Monday, September 26, 2016

YA Book Review: Color Blind by Sheila Sobel

Disclosure / Disclaimer: I received this ebook, free of charge,from F+W Media, Inc via Edelweiss, for review purposes on this blog. No other compensation, monetary or in kind, has been received or implied for this post. Nor was I told how to post about it,  all opinions are my own.

Staying with our color theme....

A coming of age story set against the lush backdrop of Katrina-ravished New Orleans. 

color blind cover


April is alone in the world. When she was only a baby, her teenage mother took off and now, unbelievably, her dad has died. Nobody's left to take April in except her mom's sister, a free spirit who's a chef in New Orleans--and someone who April's never met. In the aftermath of Hurricane Katrina, April is suddenly supposed to navigate a city that feels just like she feels, fighting back from impossibly bad breaks. But it's Miles, a bayou boy, who really brings April into the heart of the Big Easy. He takes her to the cemetery where nineteenth-century voodoo queen Marie Laveau is buried, and there, April gets a shocking clue about her own past. Once she has a piece of the puzzle, she knows she will never give up. What she doesn't know is that finding out the truth about her past and the key to her future could cost her everything--maybe even her life.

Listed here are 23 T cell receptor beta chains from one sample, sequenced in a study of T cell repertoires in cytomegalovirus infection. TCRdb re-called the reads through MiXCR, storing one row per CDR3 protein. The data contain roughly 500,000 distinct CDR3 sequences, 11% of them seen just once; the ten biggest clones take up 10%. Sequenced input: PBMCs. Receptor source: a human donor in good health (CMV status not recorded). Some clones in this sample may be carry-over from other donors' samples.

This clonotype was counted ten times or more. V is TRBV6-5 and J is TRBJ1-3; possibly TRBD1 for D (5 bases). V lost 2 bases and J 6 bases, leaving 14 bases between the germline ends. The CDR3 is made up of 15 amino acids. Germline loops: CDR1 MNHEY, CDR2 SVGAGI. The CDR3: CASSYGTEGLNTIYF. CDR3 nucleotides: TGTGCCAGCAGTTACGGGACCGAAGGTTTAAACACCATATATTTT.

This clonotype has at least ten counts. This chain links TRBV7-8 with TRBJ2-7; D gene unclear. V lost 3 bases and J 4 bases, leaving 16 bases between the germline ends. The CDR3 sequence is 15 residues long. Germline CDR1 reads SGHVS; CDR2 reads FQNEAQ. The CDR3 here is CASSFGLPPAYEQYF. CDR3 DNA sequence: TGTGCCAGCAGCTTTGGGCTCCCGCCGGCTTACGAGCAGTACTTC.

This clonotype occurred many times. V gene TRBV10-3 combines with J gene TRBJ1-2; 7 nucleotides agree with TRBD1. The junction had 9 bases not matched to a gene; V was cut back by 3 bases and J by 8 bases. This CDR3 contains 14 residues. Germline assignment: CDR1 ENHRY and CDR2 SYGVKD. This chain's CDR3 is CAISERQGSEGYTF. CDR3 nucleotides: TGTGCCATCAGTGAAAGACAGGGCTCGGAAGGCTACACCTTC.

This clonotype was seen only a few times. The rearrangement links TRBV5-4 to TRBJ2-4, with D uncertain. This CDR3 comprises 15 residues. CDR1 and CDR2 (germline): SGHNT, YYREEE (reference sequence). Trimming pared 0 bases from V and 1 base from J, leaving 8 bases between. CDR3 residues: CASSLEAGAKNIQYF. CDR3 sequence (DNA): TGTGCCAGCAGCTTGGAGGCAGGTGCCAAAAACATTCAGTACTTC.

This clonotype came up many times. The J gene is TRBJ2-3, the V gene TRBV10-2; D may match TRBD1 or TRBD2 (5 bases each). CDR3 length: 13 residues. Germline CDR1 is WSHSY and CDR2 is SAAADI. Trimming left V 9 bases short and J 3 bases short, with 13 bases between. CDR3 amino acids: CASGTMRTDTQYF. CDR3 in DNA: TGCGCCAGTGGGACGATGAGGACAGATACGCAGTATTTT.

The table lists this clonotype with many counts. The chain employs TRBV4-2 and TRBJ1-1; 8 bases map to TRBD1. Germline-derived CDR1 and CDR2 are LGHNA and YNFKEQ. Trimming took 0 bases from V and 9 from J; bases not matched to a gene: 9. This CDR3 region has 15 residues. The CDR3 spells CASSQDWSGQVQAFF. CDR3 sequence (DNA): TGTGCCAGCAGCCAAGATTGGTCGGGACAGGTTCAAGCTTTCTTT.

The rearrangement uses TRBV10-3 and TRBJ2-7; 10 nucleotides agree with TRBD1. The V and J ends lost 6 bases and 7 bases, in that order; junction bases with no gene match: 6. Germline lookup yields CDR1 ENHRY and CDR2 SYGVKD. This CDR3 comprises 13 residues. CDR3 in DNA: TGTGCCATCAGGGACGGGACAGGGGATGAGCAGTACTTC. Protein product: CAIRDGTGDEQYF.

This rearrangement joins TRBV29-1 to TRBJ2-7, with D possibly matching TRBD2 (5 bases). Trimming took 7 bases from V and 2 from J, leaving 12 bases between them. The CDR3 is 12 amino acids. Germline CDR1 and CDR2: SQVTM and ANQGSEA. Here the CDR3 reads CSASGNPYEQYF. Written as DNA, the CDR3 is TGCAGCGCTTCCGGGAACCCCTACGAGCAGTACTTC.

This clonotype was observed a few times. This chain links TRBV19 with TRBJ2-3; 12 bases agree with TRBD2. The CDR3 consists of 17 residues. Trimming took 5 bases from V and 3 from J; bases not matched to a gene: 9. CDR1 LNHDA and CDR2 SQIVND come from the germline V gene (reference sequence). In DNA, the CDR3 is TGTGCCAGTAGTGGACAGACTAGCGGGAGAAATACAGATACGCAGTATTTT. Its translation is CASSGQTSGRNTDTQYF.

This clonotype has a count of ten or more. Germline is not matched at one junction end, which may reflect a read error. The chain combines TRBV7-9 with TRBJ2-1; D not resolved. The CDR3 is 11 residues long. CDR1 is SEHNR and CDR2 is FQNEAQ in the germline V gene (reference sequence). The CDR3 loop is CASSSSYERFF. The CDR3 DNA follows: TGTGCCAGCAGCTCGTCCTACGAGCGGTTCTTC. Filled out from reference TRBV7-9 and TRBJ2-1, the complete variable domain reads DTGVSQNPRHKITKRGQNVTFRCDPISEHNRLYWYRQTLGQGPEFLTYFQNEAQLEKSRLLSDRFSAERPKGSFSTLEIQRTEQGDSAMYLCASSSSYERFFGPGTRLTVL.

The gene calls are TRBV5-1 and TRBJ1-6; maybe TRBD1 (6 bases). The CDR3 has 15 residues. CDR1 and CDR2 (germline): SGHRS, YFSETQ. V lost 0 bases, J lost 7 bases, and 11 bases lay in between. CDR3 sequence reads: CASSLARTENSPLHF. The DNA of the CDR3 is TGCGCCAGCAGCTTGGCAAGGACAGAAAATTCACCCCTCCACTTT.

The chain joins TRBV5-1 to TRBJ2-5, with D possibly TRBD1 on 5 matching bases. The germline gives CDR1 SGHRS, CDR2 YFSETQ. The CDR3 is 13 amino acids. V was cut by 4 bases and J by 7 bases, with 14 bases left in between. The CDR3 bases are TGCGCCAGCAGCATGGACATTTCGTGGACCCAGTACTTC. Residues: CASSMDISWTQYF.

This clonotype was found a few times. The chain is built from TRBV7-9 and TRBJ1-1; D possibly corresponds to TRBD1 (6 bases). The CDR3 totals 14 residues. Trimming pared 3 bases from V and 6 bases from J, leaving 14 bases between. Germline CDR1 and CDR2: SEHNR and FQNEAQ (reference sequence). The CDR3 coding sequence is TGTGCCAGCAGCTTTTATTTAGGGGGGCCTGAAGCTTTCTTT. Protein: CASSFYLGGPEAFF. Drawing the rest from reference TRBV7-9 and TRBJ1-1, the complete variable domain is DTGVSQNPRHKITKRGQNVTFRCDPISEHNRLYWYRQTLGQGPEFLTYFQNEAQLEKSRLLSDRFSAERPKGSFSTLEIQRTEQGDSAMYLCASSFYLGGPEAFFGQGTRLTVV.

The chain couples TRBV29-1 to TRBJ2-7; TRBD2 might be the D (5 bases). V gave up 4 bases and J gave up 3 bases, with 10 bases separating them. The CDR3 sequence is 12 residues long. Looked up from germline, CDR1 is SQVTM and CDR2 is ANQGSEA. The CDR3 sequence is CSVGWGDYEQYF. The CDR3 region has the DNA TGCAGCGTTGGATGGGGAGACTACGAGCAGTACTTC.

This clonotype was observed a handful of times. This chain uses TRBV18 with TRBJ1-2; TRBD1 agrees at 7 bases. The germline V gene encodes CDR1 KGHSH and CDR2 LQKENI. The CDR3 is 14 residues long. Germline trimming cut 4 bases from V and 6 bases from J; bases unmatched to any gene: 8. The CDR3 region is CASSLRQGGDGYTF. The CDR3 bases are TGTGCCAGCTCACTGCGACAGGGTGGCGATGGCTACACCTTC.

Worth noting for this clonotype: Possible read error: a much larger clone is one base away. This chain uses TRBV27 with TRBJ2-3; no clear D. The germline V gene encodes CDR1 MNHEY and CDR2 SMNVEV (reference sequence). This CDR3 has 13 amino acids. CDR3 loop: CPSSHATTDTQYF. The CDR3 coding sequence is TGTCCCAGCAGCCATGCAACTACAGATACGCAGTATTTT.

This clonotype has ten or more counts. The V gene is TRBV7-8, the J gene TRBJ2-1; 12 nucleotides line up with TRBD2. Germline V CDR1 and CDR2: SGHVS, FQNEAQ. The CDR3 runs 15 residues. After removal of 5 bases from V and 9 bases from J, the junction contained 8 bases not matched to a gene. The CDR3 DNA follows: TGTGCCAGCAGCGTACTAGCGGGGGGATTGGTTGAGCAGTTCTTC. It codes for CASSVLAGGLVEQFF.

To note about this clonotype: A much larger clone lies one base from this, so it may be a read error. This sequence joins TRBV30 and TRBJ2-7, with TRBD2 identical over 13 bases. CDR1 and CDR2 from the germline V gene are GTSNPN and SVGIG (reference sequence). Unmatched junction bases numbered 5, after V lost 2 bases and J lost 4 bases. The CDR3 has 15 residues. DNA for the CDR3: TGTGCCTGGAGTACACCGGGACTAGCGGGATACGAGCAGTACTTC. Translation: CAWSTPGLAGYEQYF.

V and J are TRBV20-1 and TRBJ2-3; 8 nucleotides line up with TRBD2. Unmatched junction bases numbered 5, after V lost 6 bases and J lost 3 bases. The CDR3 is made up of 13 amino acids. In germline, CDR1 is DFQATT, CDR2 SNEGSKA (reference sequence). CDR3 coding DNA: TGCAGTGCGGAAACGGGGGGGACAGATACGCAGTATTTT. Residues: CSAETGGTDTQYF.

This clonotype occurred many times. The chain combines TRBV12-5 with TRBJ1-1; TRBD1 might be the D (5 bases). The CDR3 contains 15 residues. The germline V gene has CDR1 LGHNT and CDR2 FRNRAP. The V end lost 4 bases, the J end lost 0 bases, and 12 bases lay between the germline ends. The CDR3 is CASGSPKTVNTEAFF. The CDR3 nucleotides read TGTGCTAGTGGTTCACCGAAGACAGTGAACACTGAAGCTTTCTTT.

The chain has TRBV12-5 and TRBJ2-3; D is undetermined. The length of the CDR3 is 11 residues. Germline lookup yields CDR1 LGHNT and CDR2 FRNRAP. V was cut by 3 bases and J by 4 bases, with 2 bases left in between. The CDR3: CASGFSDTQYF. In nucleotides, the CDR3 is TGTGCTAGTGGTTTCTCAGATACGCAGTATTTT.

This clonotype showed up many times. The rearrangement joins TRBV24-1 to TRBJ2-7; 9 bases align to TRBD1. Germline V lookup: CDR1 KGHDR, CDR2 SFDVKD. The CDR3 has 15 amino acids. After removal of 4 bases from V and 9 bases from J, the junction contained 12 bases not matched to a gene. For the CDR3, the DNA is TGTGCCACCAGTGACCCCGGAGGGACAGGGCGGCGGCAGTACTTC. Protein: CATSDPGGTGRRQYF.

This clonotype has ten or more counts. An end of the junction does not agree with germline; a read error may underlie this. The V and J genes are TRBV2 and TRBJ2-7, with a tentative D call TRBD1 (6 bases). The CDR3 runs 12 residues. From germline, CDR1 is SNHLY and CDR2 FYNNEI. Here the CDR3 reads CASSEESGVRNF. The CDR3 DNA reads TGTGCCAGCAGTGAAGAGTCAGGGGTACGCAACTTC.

A few weeks ago I attended the Jefferson Parish Writers Association lecture, that featured mystery writers from New Orleans, and one of the Pet Peeves that was discussed, was how New Orleans gets represented in books-its either totally right, or totally wrong. SIGH, the entire crowd was in agreement. So I had high hopes that this book would be on the right. Nope. For example, one does NOT get to the Causeway bridge to cross the to Northshore, via New Orleans east from the French Quarter. You would go through Metairie for that bridge, or preferably, take the shorter route via the Slidell bridge. SIGH. It's a little thing, but once you notice that, then others will pop up. But on the flip side, there are many things Sheila got right- the community of NOLA, the neighborhoods, the cemetaries....

The story itself is a bit of a page turner for teens and adults, as April searches out the family history and mysteries, to determine why her mother left her and her dad, and why her family had nothing to do with her. The story leads a predictable tone, but then gives an ending that feels bereft, unless a book 2 is on the way...Adults used to authors ending books this way may get aggravated, but roll on. Teens may be very unamused and forgo checking to see if there is a coming sequel. There is much to offer in this book, but maybe a bit more editing and fact checking could have taken it to a better place in the hearts of teens.

About the Author:

An active member of the youth writing and film-study community, Sheila Sobel was recently nominated for the Allegra Johnson Prize in Fiction Writing. She lives in Beverly Hills with her husband, her dogs, and her cats. This is her first novel.

No comments:

Post a Comment

Follow Bless Their Hearts Mom